Comic Review: Darth Vader #1 (2020)

 

I was a bit nervous going into the new Darth Vader #1.

I loved the previous Charles Soule comic run of Darth Vader. It tied in so beautifully with so much of the canon from the Prequel Era, Clone Wars, Star Wars Rebels, the Original Trilogy, and even a bit of the Sequel Trilogy. It became one of my favorite pieces of Star Wars of all time.

But after the lukewarm Vader: Dark Visions last year, I was feeling a bit Vader’d out. We now have had four comic series about the Sith Lord in five years with the addition of the new 2020 series. Vader: Dark Visions had it’s really high highs and really low lows, but it was just kind of mediocre. Which was a shame, because I really liked the premise of telling Vader stories from the point of view of other people. Though by that point, I was feeling pretty burned out on the Sith Lord and wanted to see other characters’ stories.

Then, they announced the 2020 series. I decided I would at least give the first issue a try.

And I’m so glad I did.

Written by Greg Pak and art by Raffaele Ienco, Darth Vader #1 opens right at the end of The Empire Strikes Back where Luke rejects Vader’s offer to rule the galaxy together. From there, Vader sets out to punish everyone who hid his son from him. Because of course he does, because Anakin Skywalker will never stop being extra even when he’s stuck in a metal suit.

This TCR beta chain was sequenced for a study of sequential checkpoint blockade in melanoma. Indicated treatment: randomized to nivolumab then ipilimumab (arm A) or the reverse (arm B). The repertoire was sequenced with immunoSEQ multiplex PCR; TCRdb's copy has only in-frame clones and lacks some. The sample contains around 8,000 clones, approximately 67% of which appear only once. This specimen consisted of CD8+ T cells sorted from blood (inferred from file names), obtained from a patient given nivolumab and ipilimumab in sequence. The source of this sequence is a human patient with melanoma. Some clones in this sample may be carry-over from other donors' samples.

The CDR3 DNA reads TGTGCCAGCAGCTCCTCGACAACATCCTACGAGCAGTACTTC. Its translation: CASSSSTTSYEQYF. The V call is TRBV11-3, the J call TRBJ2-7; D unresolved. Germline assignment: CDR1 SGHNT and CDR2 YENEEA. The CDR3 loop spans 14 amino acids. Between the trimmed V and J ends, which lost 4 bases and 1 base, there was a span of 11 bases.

This series does one of my favorite things with the Vader character:

It gives us so much AniVader.

In the book Thrawn: Alliances, Vader tries to separate his thoughts as Vader from his past memories and thoughts as Anakin. Anakin and Vader are two very different characters even though they’re the same person. But when those thoughts come together, we get AniVader. God, I love AniVader so much.

Darth Vader #1 meshes together Anakin’s memories of the past with Vader in the present so seamlessly. Much of the praise goes to Ienco’s artwork, but Neeraj Menon‘s coloring is stunning. I love the choice that all of Vader’s memories are in shades of red. It’s a nice tie back to Soule’s book when Vader chooses to see through rose colors early on in the series. The artwork and coloring are evocative and tell so much without words.

Pak’s writing is a dream. The tone feels like it’s picking up right were Soule left off. The pacing is great as it lays out brick by brick the emotional beats mixed with the past and present. I love the addition of the droid Z-67 to investigate with Vader on this journey. In my mind, Z-67 sounded like B.E.N. from Treasure Planet, but that’s just me. It made it really fun to hear Martin Short’s voice speaking to a Sith Lord. Z-67 is a fun little character in the series, and I immediately liked him.

Then, there’s that’s bombshell at the end. Whew! If that’s who I think it is, I’m going to die of happiness. I really can’t say more past that. You need to experience it yourself. Don’t be spoiled.

If I had any criticisms, this is retreading on stories that’s already been done in the new canon. It’s great if you’ve never read a Darth Vader comic before. But if you’ve followed the earlier series, Vader has already visited Tatooine looking for clues about Luke. But that’s a mild gripe, because Pak, Ienco, and Menon have put their own spin on things.

Please pick up Darth Vader #1. If you’re a fan of Anakin and Padme, if you’re a fan of Darth Vader, or if you’re a fan of great writing and artwork, this is a book for you.

 

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